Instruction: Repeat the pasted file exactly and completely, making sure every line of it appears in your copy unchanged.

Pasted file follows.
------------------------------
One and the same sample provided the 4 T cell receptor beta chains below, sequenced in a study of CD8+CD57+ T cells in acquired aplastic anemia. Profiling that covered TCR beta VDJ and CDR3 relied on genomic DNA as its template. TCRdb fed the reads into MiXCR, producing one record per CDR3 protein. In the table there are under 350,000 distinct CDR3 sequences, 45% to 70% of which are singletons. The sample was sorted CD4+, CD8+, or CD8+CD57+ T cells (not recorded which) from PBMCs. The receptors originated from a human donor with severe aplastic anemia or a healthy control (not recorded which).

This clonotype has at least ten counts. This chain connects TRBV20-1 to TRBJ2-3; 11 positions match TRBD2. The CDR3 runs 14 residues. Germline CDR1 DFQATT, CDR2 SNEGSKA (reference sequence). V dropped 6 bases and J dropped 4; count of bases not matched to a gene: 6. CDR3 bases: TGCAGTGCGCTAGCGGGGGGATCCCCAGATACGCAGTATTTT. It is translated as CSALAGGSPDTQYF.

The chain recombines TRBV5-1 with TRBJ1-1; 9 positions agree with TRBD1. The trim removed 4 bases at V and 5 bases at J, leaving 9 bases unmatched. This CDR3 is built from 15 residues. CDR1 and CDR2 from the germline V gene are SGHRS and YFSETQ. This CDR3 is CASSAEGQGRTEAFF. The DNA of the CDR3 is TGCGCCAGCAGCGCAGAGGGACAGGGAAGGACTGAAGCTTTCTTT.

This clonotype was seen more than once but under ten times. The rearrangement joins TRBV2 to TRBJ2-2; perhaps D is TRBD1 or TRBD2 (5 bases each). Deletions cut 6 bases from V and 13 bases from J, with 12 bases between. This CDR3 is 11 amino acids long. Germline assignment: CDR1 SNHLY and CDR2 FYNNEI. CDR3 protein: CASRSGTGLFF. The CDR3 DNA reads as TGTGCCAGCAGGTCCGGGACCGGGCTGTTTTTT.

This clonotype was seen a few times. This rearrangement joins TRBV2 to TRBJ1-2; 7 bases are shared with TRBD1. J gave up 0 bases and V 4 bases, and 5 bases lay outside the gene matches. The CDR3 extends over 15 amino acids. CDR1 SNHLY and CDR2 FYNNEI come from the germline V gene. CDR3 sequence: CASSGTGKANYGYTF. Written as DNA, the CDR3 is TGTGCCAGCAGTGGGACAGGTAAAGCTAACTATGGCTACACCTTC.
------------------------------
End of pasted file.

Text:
One and the same sample provided the 4 T cell receptor beta chains below, sequenced in a study of CD8+CD57+ T cells in acquired aplastic anemia. Profiling that covered TCR beta VDJ and CDR3 relied on genomic DNA as its template. TCRdb fed the reads into MiXCR, producing one record per CDR3 protein. In the table there are under 350,000 distinct CDR3 sequences, 45% to 70% of which are singletons. The sample was sorted CD4+, CD8+, or CD8+CD57+ T cells (not recorded which) from PBMCs. The receptors originated from a human donor with severe aplastic anemia or a healthy control (not recorded which).

This clonotype has at least ten counts. This chain connects TRBV20-1 to TRBJ2-3; 11 positions match TRBD2. The CDR3 runs 14 residues. Germline CDR1 DFQATT, CDR2 SNEGSKA (reference sequence). V dropped 6 bases and J dropped 4; count of bases not matched to a gene: 6. CDR3 bases: TGCAGTGCGCTAGCGGGGGGATCCCCAGATACGCAGTATTTT. It is translated as CSALAGGSPDTQYF.

The chain recombines TRBV5-1 with TRBJ1-1; 9 positions agree with TRBD1. The trim removed 4 bases at V and 5 bases at J, leaving 9 bases unmatched. This CDR3 is built from 15 residues. CDR1 and CDR2 from the germline V gene are SGHRS and YFSETQ. This CDR3 is CASSAEGQGRTEAFF. The DNA of the CDR3 is TGCGCCAGCAGCGCAGAGGGACAGGGAAGGACTGAAGCTTTCTTT.

This clonotype was seen more than once but under ten times. The rearrangement joins TRBV2 to TRBJ2-2; perhaps D is TRBD1 or TRBD2 (5 bases each). Deletions cut 6 bases from V and 13 bases from J, with 12 bases between. This CDR3 is 11 amino acids long. Germline assignment: CDR1 SNHLY and CDR2 FYNNEI. CDR3 protein: CASRSGTGLFF. The CDR3 DNA reads as TGTGCCAGCAGGTCCGGGACCGGGCTGTTTTTT.

This clonotype was seen a few times. This rearrangement joins TRBV2 to TRBJ1-2; 7 bases are shared with TRBD1. J gave up 0 bases and V 4 bases, and 5 bases lay outside the gene matches. The CDR3 extends over 15 amino acids. CDR1 SNHLY and CDR2 FYNNEI come from the germline V gene. CDR3 sequence: CASSGTGKANYGYTF. Written as DNA, the CDR3 is TGTGCCAGCAGTGGGACAGGTAAAGCTAACTATGGCTACACCTTC.